What is a budget? Is it just a set of numbers that impartially affect women and men?
No. And here is why.
A budget is the most comprehensive statement of a government’s social and economic plans and priorities. Budgets determine how public funds are raised, how they are used and who benefits from them. And we cannot always talk about equal distribution, can we?
Gender gaps persist in education, employment, entrepreneurship, and public life opportunities and outcomes. To prevent these inequalities and ensure that spendings are adequate to address women’s and men’s needs, gender-responsive budgeting includes equity in budget planning, and examines the impact of budget decisions on the situation of men and women.
Every project implementation is largely determined by the source of funding. So, budgets can either promote gender equality or exacerbate inequalities. Gender-responsive budgeting enables effective policy implementation where one can check if the allocations are in line with policy commitments and are having the desired impact. It involves analysis of actual expenditure on women and girls as compared to on men and boys taking into account their different needs and priorities. So that better decisions can be made on how strategies should be created, adjusted, and reprioritized.
In recen years, gender budgeting has been widely applied within EU budget processes. Practices and methodologies to introduce and sustain gender budgeting in Europe demonstrate two aims: to include the lived realities of women’s and men’s lives in budgets, and to make existing inequalities visible in budgeting.
If we take a look at specific EU countries, according to the 2016 OECD Survey of Gender Budgeting Practices, the majority of OECD countries (59% of respondents) do not explicitly undertake gender budgeting. However, most (90%) report the use of tools to promote gender equality. A few countries reported that gender equality is “mainstreamed” in the sense that the responsibility rests with line ministries to advance this agenda within their respective policy domains. Almost half of OECD countries that responded (15 out of 34 members) report that they have introduced (Austria, Belgium, Finland, Iceland, Israel, Japan, Korea, Mexico, Netherlands, Norway, Spain, Sweden), plan to introduce (Italy) or are actively considering the introduction (Turkey, Czech Republic) of gender budgeting.
As gender-responsive budgeting has spread also outside of the EU, there are various initiatives around the world that contribute to the advancement of gender equality and the fulfillment of women’s rights especially. In India, the Equal Half: Gender Responsive Budgeting and Planning was introduced with the help of UN Women to ensure that the entire budgeting process is carried out through a gender perspective in order to bring gender equality and womens’ empowerment. Women form half of India’s population and make a huge contribution to its economy. Yet, the gender pay gap in India is among the widest in the world, with women, on an average, earning 21% of the income of men.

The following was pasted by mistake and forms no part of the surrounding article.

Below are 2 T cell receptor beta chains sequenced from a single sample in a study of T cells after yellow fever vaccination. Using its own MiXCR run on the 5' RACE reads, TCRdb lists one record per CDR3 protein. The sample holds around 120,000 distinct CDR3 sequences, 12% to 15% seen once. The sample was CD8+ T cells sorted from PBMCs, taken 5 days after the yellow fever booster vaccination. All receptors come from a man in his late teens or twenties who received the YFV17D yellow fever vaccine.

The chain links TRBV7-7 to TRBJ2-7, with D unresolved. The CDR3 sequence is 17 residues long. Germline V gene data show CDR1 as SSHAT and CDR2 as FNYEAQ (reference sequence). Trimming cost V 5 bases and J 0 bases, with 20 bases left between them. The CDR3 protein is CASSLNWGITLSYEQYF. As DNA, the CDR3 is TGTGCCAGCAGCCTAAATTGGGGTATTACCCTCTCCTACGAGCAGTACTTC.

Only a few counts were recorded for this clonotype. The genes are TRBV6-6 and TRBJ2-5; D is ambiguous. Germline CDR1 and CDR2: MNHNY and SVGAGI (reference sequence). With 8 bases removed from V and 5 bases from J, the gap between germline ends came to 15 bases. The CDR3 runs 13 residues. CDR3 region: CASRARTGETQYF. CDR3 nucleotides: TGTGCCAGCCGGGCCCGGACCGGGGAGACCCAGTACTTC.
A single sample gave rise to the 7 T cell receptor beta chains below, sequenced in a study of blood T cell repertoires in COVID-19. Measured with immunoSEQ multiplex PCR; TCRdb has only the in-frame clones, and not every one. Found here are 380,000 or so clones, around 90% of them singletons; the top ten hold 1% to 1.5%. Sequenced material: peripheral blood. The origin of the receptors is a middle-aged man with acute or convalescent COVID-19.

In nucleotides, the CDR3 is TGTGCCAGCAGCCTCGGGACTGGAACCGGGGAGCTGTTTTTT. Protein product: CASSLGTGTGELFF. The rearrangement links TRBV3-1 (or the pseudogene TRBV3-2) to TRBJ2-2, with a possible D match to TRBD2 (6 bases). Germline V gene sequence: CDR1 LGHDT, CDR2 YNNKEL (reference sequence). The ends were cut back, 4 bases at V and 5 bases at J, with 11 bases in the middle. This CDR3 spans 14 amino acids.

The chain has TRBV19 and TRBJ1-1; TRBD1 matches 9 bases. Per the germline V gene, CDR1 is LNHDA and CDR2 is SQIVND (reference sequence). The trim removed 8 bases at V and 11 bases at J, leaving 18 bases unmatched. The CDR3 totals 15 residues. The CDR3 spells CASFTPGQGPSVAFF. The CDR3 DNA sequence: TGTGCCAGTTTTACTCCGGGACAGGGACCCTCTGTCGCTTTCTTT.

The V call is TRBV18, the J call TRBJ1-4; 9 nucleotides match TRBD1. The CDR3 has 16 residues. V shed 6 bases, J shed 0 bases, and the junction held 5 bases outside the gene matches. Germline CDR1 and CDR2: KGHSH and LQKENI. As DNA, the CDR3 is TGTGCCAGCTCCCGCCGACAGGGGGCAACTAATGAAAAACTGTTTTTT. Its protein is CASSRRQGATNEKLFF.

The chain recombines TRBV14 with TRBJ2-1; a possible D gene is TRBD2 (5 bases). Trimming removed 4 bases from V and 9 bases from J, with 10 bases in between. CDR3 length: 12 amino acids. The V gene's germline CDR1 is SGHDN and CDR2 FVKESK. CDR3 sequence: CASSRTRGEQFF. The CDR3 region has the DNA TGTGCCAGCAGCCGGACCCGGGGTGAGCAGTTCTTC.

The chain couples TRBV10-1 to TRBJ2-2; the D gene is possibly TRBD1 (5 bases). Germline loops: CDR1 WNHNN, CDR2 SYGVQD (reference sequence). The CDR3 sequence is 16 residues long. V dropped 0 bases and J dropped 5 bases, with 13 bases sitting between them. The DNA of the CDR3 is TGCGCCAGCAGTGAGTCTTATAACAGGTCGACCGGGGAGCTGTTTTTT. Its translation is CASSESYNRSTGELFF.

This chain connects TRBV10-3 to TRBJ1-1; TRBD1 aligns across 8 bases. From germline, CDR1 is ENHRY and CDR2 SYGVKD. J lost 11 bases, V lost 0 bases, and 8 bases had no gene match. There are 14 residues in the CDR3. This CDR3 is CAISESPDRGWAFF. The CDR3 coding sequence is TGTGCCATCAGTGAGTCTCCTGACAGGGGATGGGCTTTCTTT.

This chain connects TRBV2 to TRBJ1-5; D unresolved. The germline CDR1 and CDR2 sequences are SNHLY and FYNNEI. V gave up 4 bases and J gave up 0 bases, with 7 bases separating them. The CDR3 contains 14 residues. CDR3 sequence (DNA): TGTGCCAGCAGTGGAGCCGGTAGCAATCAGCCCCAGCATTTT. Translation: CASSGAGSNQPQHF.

In recent years, gender issues have been recognised and addressed in the policies and programmes of the Department of Science and Technology and Department of Agriculture and Cooperation at the level of the Union Government of India. For rural women, who had not benefited from any government schemes and subsidies, technological education on plant tissue culture has been provided to help upgrade their skills and enhance their income. Besides providing village based training and farm schools for women, the GRB initiative ATMA under the Department of Agriculture and Cooperation ensures that 30% of the welfare scheme goes to women farmers.
Mainstreaming gender “visibility” throughout the budget cycle – from formulation to monitoring and reporting – ensures accountability for policy commitments to gender equality. In tandem, it means reviewing public finance decisions transforming them to ensure that gender equality commitments are realized and gender bias and discrimination are addressed.
So, gender-responsive budgeting is a step not only towards accountability in human rights, but also towards greater public transparency and can shift economic policies leading to gains across societies. As gender budgeting builds on good governance, it aims to increase stakeholder participation in the budgeting process through consultations and the use of sex-disaggregated data. However, it is worth noting that gender budgeting in itself does not guarantee a participatory process. Targeted measures need to be applied to make budget processes inclusive.
Downes, R., von Trapp, L., & Nicol, S. (2017). Gender budgeting in OECD countries. OECD Journal on Budgeting, 16(3), 71–107. https://doi.org/10.1787/budget-16-5jfq80dq1zbn
Gender Responsive Budgeting. (n.d.). UN Women – Asia-Pacific. Retrieved 23 August 2022, from https://asiapacific.unwomen.org/en/focus-areas/women-poverty-economics/gender-responsive-budgeting
International Organization for Migration. (2008). Understanding Gender Sensitive Budgeting. International Organization for Migration. https://www.iom.int/sites/g/files/tmzbdl486/files/jahia/webdav/shared/shared/mainsite/published_docs/periodicals_and_newsletters/gsb_final_%20booklet.pdf
What is gender budgeting? (n.d.). European Institute for Gender Equality. Retrieved 23 August 2022, from https://eige.europa.eu/gender-mainstreaming/toolkits/gender-budgeting/what-is-gender-budgeting
European Institute for Gender Equality. „Gender Budgeting as a Way of Increasing Women’s and Men’s Participation in Budget Processes”. Retrieved 23 August 2022. https://eige.europa.eu/gender-mainstreaming/toolkits/gender-budgeting/gender-budgeting-way-increasing-womens-and-mens-participation-budget-processes.